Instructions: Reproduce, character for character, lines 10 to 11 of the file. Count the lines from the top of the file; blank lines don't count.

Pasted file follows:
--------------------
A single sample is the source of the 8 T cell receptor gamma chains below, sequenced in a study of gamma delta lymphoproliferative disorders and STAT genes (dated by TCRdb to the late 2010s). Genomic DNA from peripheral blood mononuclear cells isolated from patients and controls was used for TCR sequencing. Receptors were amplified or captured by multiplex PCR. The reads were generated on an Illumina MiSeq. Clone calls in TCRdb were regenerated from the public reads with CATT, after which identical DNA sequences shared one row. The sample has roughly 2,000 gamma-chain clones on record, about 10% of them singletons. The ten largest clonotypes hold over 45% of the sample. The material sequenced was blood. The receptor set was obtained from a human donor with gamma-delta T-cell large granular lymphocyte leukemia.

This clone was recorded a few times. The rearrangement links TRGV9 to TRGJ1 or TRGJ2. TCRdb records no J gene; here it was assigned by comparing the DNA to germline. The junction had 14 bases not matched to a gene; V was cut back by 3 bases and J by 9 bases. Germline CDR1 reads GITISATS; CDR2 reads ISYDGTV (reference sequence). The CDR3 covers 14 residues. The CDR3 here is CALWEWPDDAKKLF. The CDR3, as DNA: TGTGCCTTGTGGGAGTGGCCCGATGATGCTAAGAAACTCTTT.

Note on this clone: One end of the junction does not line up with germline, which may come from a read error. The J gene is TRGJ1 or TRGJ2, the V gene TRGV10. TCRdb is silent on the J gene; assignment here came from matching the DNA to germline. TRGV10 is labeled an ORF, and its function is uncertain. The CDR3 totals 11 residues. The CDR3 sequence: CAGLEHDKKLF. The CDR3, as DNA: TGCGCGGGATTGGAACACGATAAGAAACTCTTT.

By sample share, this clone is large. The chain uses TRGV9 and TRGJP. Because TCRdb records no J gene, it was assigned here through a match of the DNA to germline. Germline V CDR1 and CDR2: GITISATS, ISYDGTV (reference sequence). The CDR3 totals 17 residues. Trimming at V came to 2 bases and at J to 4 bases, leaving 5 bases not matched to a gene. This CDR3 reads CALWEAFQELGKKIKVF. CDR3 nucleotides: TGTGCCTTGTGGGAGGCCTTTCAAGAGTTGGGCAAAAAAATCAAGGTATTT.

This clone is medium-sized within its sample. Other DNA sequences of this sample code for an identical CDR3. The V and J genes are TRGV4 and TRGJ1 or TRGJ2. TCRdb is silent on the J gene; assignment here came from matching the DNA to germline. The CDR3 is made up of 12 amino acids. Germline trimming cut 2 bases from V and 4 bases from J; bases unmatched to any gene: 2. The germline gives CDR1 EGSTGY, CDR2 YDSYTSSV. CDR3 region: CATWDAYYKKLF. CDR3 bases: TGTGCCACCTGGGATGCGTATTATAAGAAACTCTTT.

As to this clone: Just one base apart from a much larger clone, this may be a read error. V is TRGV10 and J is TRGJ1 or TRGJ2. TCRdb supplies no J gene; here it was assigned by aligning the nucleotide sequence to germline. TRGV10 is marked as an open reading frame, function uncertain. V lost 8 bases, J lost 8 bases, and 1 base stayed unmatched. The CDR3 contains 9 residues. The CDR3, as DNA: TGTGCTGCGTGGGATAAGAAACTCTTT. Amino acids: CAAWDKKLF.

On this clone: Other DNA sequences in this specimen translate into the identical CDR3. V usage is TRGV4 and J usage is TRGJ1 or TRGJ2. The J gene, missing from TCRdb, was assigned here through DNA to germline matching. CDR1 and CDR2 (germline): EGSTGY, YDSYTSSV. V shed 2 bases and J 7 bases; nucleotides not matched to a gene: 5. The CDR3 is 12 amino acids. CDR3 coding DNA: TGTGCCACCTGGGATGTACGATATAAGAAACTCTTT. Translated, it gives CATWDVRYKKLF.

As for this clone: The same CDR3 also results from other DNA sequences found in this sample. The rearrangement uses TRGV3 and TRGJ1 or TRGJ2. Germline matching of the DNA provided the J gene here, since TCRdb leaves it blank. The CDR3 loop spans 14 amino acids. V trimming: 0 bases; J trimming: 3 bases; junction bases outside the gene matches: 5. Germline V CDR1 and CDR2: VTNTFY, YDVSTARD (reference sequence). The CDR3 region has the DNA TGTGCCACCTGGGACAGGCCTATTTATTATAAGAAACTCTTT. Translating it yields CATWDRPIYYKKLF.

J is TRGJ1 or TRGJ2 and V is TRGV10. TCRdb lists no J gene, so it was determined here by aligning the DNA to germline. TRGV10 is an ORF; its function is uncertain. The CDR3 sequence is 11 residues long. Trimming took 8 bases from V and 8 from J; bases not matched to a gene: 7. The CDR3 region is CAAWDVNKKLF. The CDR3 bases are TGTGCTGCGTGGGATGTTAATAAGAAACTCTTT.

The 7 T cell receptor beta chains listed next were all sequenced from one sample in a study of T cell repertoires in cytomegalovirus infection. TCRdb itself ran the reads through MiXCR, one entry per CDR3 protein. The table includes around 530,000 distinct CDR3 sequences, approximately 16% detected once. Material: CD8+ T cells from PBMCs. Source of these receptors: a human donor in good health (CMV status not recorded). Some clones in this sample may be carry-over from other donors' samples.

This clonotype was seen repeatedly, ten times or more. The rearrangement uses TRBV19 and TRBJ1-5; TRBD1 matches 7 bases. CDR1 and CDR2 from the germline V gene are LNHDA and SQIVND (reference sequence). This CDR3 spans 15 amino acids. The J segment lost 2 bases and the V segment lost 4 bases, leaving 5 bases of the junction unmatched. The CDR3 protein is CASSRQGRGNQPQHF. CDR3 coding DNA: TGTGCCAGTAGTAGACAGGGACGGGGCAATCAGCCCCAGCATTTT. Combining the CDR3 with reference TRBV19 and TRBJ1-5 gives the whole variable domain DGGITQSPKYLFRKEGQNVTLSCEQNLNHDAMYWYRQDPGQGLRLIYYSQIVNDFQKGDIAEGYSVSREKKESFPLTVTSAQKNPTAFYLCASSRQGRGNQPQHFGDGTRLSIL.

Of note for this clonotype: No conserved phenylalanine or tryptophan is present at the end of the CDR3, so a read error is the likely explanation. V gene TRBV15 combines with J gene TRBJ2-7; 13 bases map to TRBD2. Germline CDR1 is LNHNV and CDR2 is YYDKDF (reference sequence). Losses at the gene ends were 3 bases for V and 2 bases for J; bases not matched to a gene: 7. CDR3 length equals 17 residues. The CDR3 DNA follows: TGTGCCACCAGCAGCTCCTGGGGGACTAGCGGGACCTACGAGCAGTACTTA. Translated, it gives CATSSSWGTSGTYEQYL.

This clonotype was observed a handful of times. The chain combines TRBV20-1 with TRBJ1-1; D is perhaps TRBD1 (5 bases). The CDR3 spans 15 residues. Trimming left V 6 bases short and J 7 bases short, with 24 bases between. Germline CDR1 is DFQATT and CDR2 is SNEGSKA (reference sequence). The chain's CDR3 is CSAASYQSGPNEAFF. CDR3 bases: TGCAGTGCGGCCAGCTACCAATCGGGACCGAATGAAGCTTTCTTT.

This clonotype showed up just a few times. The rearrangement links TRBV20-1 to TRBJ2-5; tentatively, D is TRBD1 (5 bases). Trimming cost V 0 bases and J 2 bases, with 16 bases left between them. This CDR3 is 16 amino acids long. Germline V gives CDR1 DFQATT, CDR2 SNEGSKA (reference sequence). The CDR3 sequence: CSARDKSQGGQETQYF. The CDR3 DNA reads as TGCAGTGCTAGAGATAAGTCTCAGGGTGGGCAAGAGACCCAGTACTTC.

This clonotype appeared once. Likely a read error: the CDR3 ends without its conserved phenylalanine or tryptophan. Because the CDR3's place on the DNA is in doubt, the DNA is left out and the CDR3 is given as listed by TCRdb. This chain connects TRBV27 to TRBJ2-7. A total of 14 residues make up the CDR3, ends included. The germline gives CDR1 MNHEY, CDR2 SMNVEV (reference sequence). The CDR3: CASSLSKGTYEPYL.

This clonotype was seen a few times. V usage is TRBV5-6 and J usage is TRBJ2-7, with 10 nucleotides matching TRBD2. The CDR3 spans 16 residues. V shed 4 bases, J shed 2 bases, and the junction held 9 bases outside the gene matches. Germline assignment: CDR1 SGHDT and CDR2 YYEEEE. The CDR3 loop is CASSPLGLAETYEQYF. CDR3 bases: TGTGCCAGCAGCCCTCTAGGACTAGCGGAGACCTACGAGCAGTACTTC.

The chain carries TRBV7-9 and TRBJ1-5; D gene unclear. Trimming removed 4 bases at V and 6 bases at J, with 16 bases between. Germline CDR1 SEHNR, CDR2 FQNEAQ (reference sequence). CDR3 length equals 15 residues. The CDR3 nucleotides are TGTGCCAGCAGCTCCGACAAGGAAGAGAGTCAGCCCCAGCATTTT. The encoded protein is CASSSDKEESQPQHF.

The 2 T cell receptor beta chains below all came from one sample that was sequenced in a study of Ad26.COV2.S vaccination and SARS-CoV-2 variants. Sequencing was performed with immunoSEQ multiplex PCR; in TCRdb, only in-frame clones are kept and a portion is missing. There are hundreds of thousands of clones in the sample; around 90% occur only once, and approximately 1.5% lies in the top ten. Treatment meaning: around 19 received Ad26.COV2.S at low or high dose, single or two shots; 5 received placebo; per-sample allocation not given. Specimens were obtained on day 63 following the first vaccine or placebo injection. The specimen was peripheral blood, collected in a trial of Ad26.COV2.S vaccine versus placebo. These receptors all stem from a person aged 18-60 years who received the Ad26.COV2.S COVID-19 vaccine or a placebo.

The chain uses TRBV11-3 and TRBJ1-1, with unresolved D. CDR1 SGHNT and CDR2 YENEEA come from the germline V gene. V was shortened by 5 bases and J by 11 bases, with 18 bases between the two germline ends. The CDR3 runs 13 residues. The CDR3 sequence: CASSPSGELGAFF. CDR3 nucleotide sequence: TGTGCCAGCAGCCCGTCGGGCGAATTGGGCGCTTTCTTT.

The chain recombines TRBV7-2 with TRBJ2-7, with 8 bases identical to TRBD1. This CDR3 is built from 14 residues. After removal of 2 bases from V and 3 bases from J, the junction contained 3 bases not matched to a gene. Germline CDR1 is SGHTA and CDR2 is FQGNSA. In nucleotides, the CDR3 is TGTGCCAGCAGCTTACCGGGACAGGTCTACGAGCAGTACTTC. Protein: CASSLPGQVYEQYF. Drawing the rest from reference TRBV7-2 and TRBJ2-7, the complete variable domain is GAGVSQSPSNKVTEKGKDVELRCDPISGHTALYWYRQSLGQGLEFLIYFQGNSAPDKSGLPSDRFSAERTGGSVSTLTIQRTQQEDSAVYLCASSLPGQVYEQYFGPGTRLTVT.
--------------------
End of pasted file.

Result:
The 7 T cell receptor beta chains listed next were all sequenced from one sample in a study of T cell repertoires in cytomegalovirus infection. TCRdb itself ran the reads through MiXCR, one entry per CDR3 protein. The table includes around 530,000 distinct CDR3 sequences, approximately 16% detected once. Material: CD8+ T cells from PBMCs. Source of these receptors: a human donor in good health (CMV status not recorded). Some clones in this sample may be carry-over from other donors' samples.

This clonotype was seen repeatedly, ten times or more. The rearrangement uses TRBV19 and TRBJ1-5; TRBD1 matches 7 bases. CDR1 and CDR2 from the germline V gene are LNHDA and SQIVND (reference sequence). This CDR3 spans 15 amino acids. The J segment lost 2 bases and the V segment lost 4 bases, leaving 5 bases of the junction unmatched. The CDR3 protein is CASSRQGRGNQPQHF. CDR3 coding DNA: TGTGCCAGTAGTAGACAGGGACGGGGCAATCAGCCCCAGCATTTT. Combining the CDR3 with reference TRBV19 and TRBJ1-5 gives the whole variable domain DGGITQSPKYLFRKEGQNVTLSCEQNLNHDAMYWYRQDPGQGLRLIYYSQIVNDFQKGDIAEGYSVSREKKESFPLTVTSAQKNPTAFYLCASSRQGRGNQPQHFGDGTRLSIL.